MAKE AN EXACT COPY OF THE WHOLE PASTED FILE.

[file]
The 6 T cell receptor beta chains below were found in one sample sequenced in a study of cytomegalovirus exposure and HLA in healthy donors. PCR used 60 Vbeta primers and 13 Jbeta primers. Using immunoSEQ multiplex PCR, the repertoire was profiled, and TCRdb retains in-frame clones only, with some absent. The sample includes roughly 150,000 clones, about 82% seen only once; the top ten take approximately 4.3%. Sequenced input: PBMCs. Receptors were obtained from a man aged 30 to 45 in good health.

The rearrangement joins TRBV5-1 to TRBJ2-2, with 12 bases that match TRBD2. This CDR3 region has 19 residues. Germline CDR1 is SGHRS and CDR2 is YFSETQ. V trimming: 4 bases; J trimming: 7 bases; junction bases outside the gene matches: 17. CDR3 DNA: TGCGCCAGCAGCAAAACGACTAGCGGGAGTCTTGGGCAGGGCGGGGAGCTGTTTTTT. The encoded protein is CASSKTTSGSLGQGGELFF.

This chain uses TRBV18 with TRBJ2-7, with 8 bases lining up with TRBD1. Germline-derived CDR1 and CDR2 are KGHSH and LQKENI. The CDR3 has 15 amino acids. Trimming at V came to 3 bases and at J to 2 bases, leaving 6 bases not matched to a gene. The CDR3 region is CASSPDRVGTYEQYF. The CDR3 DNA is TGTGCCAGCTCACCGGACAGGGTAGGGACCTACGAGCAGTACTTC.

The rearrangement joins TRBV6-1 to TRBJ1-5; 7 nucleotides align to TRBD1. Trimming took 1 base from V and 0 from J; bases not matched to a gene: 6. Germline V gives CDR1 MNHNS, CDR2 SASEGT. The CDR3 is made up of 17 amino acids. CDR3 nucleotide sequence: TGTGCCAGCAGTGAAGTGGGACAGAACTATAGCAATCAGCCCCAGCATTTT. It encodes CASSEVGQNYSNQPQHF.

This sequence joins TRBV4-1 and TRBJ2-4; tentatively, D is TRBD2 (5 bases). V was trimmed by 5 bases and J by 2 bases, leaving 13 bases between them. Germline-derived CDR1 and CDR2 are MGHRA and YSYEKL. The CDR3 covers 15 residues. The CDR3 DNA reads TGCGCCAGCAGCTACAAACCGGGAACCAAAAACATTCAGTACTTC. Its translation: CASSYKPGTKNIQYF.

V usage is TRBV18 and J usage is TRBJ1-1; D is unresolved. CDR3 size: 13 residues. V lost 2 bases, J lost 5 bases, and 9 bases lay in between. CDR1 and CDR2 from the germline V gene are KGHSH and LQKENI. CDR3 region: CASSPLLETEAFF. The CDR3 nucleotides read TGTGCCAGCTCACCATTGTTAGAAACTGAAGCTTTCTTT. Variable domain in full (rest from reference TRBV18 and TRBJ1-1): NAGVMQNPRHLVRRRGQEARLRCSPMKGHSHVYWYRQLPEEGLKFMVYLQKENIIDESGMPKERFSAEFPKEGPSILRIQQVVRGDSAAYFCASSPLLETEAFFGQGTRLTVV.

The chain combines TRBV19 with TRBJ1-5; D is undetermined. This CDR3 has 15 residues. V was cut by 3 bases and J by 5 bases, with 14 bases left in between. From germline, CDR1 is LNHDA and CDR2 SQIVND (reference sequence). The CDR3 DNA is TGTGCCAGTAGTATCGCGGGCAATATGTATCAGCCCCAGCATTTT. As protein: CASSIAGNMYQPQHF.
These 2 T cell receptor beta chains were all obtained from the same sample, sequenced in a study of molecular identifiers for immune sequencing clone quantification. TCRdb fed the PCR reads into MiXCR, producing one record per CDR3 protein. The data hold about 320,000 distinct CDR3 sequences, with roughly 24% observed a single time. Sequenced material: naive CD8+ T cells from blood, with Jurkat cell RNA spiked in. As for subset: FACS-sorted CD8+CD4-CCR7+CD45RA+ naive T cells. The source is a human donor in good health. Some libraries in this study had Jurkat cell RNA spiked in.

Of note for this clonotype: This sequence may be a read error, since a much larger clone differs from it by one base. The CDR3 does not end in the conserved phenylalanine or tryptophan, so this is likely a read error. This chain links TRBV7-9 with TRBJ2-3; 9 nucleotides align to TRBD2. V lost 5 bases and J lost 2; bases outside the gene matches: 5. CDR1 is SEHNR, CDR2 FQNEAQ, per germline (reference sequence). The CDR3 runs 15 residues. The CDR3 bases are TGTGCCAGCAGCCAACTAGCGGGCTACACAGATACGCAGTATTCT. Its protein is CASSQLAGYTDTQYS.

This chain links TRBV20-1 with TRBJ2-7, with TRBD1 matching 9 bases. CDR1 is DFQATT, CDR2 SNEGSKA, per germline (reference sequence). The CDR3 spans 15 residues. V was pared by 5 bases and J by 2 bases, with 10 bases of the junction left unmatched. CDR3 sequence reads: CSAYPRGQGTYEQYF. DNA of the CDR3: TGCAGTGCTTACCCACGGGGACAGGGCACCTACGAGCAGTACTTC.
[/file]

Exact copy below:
The 6 T cell receptor beta chains below were found in one sample sequenced in a study of cytomegalovirus exposure and HLA in healthy donors. PCR used 60 Vbeta primers and 13 Jbeta primers. Using immunoSEQ multiplex PCR, the repertoire was profiled, and TCRdb retains in-frame clones only, with some absent. The sample includes roughly 150,000 clones, about 82% seen only once; the top ten take approximately 4.3%. Sequenced input: PBMCs. Receptors were obtained from a man aged 30 to 45 in good health.

The rearrangement joins TRBV5-1 to TRBJ2-2, with 12 bases that match TRBD2. This CDR3 region has 19 residues. Germline CDR1 is SGHRS and CDR2 is YFSETQ. V trimming: 4 bases; J trimming: 7 bases; junction bases outside the gene matches: 17. CDR3 DNA: TGCGCCAGCAGCAAAACGACTAGCGGGAGTCTTGGGCAGGGCGGGGAGCTGTTTTTT. The encoded protein is CASSKTTSGSLGQGGELFF.

This chain uses TRBV18 with TRBJ2-7, with 8 bases lining up with TRBD1. Germline-derived CDR1 and CDR2 are KGHSH and LQKENI. The CDR3 has 15 amino acids. Trimming at V came to 3 bases and at J to 2 bases, leaving 6 bases not matched to a gene. The CDR3 region is CASSPDRVGTYEQYF. The CDR3 DNA is TGTGCCAGCTCACCGGACAGGGTAGGGACCTACGAGCAGTACTTC.

The rearrangement joins TRBV6-1 to TRBJ1-5; 7 nucleotides align to TRBD1. Trimming took 1 base from V and 0 from J; bases not matched to a gene: 6. Germline V gives CDR1 MNHNS, CDR2 SASEGT. The CDR3 is made up of 17 amino acids. CDR3 nucleotide sequence: TGTGCCAGCAGTGAAGTGGGACAGAACTATAGCAATCAGCCCCAGCATTTT. It encodes CASSEVGQNYSNQPQHF.

This sequence joins TRBV4-1 and TRBJ2-4; tentatively, D is TRBD2 (5 bases). V was trimmed by 5 bases and J by 2 bases, leaving 13 bases between them. Germline-derived CDR1 and CDR2 are MGHRA and YSYEKL. The CDR3 covers 15 residues. The CDR3 DNA reads TGCGCCAGCAGCTACAAACCGGGAACCAAAAACATTCAGTACTTC. Its translation: CASSYKPGTKNIQYF.

V usage is TRBV18 and J usage is TRBJ1-1; D is unresolved. CDR3 size: 13 residues. V lost 2 bases, J lost 5 bases, and 9 bases lay in between. CDR1 and CDR2 from the germline V gene are KGHSH and LQKENI. CDR3 region: CASSPLLETEAFF. The CDR3 nucleotides read TGTGCCAGCTCACCATTGTTAGAAACTGAAGCTTTCTTT. Variable domain in full (rest from reference TRBV18 and TRBJ1-1): NAGVMQNPRHLVRRRGQEARLRCSPMKGHSHVYWYRQLPEEGLKFMVYLQKENIIDESGMPKERFSAEFPKEGPSILRIQQVVRGDSAAYFCASSPLLETEAFFGQGTRLTVV.

The chain combines TRBV19 with TRBJ1-5; D is undetermined. This CDR3 has 15 residues. V was cut by 3 bases and J by 5 bases, with 14 bases left in between. From germline, CDR1 is LNHDA and CDR2 SQIVND (reference sequence). The CDR3 DNA is TGTGCCAGTAGTATCGCGGGCAATATGTATCAGCCCCAGCATTTT. As protein: CASSIAGNMYQPQHF.
These 2 T cell receptor beta chains were all obtained from the same sample, sequenced in a study of molecular identifiers for immune sequencing clone quantification. TCRdb fed the PCR reads into MiXCR, producing one record per CDR3 protein. The data hold about 320,000 distinct CDR3 sequences, with roughly 24% observed a single time. Sequenced material: naive CD8+ T cells from blood, with Jurkat cell RNA spiked in. As for subset: FACS-sorted CD8+CD4-CCR7+CD45RA+ naive T cells. The source is a human donor in good health. Some libraries in this study had Jurkat cell RNA spiked in.

Of note for this clonotype: This sequence may be a read error, since a much larger clone differs from it by one base. The CDR3 does not end in the conserved phenylalanine or tryptophan, so this is likely a read error. This chain links TRBV7-9 with TRBJ2-3; 9 nucleotides align to TRBD2. V lost 5 bases and J lost 2; bases outside the gene matches: 5. CDR1 is SEHNR, CDR2 FQNEAQ, per germline (reference sequence). The CDR3 runs 15 residues. The CDR3 bases are TGTGCCAGCAGCCAACTAGCGGGCTACACAGATACGCAGTATTCT. Its protein is CASSQLAGYTDTQYS.

This chain links TRBV20-1 with TRBJ2-7, with TRBD1 matching 9 bases. CDR1 is DFQATT, CDR2 SNEGSKA, per germline (reference sequence). The CDR3 spans 15 residues. V was pared by 5 bases and J by 2 bases, with 10 bases of the junction left unmatched. CDR3 sequence reads: CSAYPRGQGTYEQYF. DNA of the CDR3: TGCAGTGCTTACCCACGGGGACAGGGCACCTACGAGCAGTACTTC.